/PRNewswire / -- The Booth Western Art Museum opens "Wild at Heart: Selections from the National Museum of Wildlife Art" on April 11. The exhibition features over 70 works of art from the National Museum of Wildlife Art's permanent collection in Jackson Hole, Wyoming, and can be seen in Cartersville, Georgia, until July 19, 2009.
"Wild at Heart" displays the history of wildlife art in North America, beginning with the early explorer-artists and continuing to the best contemporary painters and sculptors of today. Works are arranged by regions -- North, South, East, and West.
In the East, the Hudson River Valley and Adirondack Mountains have inspired artists since the mid 1800s. The South offers a wide variety of inhabitants and landscapes from the beautiful Southwestern light that attracted the Taos Society of Artists to the coastal areas that attract artists of today. The West's spectacular mountain ranges, national parks with unspoiled beauty and wildlife have attracted artists for generations. Canada became popular in the early 1900s with artists hoping to escape growing populations. Now Canada produces some of the most renowned wildlife artists working today.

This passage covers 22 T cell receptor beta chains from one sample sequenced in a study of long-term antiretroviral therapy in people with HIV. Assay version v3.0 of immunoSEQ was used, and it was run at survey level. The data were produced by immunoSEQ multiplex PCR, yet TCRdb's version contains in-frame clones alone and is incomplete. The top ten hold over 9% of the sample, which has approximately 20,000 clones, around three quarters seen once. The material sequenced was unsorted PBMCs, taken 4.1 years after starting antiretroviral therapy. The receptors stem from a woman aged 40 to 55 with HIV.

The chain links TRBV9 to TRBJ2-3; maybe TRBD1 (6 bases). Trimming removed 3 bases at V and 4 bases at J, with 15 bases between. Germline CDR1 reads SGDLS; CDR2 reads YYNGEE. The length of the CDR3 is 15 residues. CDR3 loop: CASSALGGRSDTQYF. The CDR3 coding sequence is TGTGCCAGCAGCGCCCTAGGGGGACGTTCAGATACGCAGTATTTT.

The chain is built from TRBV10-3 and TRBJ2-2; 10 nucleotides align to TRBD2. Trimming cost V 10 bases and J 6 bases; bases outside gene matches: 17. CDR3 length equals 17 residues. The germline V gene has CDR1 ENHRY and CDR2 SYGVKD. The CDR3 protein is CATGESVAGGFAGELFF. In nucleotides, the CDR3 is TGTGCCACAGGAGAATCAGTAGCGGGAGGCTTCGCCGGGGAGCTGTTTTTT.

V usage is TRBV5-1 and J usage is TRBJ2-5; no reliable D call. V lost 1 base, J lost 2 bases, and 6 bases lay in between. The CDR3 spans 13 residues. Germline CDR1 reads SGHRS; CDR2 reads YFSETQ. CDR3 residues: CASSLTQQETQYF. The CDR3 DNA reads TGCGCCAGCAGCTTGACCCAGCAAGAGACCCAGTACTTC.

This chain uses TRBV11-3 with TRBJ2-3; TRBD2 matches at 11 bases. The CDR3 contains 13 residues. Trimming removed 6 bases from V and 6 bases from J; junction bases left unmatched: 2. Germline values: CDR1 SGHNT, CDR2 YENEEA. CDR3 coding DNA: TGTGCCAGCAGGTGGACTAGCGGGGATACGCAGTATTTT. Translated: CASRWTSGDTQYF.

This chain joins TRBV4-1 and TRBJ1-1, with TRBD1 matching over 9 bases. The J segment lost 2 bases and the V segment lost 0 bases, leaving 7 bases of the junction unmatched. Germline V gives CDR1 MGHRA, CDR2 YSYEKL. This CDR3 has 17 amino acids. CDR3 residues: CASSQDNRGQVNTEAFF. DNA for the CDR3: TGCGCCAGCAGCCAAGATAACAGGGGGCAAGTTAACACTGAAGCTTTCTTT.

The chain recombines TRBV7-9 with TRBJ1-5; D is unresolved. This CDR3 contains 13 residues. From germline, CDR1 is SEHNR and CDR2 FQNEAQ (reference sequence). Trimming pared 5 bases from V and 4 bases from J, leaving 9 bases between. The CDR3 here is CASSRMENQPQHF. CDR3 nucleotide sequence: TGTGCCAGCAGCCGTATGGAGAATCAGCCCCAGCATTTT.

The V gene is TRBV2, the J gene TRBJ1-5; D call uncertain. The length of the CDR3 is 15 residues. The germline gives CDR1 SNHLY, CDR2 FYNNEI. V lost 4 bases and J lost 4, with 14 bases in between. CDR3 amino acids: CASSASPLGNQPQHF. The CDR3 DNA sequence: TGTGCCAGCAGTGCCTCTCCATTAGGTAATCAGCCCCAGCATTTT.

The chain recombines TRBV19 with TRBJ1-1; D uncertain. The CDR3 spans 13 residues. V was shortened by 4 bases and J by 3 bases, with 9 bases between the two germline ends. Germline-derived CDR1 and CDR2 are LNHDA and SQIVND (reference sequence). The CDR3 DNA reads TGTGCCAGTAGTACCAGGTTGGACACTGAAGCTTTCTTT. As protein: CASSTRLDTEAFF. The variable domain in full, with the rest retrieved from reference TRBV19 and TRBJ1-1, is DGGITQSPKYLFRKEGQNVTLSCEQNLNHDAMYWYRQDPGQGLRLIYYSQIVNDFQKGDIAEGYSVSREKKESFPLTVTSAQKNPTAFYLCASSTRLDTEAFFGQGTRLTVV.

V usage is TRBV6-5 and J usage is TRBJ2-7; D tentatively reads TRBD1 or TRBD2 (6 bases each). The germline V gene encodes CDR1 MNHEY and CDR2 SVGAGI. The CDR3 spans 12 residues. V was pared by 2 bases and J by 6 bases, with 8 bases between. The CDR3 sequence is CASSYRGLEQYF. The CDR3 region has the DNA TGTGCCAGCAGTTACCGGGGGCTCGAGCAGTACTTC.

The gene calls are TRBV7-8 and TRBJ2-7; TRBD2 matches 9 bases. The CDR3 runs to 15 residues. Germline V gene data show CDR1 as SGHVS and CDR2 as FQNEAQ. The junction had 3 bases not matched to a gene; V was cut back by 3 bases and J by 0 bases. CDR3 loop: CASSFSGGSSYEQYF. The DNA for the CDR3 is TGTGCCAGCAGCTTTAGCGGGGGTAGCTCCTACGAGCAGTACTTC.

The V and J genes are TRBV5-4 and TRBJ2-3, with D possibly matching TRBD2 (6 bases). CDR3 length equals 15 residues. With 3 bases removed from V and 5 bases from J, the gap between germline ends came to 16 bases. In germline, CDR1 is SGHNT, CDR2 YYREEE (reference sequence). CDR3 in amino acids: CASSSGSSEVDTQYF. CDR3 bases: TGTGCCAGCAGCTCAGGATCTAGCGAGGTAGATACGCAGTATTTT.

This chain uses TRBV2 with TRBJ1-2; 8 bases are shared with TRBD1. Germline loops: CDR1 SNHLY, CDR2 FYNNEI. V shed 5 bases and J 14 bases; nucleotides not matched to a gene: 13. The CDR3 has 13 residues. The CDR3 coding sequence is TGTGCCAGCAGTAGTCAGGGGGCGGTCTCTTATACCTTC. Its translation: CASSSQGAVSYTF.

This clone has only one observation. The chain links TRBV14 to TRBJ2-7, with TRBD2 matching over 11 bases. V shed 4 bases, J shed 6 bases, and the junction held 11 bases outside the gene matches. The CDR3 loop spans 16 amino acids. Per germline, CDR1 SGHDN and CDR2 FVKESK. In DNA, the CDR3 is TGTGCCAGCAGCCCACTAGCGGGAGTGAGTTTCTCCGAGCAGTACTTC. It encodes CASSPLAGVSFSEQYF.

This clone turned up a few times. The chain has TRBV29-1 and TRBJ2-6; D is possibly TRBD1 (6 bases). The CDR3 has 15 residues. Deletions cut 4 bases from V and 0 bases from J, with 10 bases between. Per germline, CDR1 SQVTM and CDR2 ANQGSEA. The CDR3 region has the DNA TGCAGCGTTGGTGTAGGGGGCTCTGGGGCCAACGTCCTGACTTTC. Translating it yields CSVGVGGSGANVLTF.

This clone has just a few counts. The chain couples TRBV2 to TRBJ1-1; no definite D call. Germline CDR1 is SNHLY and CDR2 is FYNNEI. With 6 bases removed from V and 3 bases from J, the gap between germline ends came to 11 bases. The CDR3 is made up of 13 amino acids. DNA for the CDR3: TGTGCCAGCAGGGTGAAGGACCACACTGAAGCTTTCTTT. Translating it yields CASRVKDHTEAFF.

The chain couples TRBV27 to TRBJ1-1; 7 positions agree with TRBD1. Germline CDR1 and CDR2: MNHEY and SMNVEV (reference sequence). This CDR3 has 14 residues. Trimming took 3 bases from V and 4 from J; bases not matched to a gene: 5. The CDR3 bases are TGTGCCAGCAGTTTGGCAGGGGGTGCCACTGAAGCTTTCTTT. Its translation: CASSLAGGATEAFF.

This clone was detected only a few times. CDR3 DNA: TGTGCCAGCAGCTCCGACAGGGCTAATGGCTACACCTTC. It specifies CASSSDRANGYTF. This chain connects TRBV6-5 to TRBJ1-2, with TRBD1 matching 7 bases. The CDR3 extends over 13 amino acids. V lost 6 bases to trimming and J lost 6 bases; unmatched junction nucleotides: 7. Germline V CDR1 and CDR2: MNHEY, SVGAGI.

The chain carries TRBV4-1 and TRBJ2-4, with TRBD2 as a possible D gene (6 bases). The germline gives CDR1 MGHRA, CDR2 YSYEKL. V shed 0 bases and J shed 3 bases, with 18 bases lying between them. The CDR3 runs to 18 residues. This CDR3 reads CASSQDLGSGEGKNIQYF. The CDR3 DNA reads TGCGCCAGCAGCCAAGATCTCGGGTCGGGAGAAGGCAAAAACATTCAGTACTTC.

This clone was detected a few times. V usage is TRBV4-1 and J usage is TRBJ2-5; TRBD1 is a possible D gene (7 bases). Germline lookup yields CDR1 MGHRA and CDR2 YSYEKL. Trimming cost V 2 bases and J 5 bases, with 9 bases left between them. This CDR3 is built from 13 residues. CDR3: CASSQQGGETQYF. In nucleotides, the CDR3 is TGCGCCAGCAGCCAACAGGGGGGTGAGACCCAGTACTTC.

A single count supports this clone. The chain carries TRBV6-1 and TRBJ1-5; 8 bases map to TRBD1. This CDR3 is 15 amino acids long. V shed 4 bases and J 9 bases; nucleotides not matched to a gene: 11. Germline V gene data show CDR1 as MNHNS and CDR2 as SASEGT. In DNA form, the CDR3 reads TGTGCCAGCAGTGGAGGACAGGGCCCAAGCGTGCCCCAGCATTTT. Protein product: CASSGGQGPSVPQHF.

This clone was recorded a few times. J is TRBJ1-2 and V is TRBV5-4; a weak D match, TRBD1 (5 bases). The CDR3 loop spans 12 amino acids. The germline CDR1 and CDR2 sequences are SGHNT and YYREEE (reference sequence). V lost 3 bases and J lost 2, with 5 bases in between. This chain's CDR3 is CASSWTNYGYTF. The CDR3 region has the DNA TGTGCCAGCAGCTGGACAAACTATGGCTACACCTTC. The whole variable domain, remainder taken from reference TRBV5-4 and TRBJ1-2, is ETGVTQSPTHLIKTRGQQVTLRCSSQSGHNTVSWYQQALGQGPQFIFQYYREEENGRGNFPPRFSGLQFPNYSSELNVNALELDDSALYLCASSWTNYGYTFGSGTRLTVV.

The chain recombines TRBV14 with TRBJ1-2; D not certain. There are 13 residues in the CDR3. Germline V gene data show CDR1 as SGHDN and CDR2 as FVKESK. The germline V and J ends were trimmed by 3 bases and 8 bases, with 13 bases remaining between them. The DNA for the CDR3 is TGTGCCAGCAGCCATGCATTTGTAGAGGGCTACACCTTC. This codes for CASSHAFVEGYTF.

Wildlife art depicts the natural world and the creatures that inhabit it, a theme that crosses cultures all over the world. The art form has its roots in prehistoric cave paintings, as those early artists showed their relations to animals. Modern artists continue this tradition and through their work inspire public appreciation of the relationship between humans and nature.
The National Museum of Wildlife Art developed "Wild at Heart" to emphasize its mission to explore and interpret humanity's relationship with wildlife and nature as it has been expressed in art. By showing how humans have historically pictured their relationship with wildlife, visitors to the exhibition can reflect on their relationships with the life forms in their own backyards.
For more information on the "Wild at Heart: Selections from the National Museum of Wildlife Art," call the Booth Museum at 770-387-1300 or visit www.boothmuseum.org.
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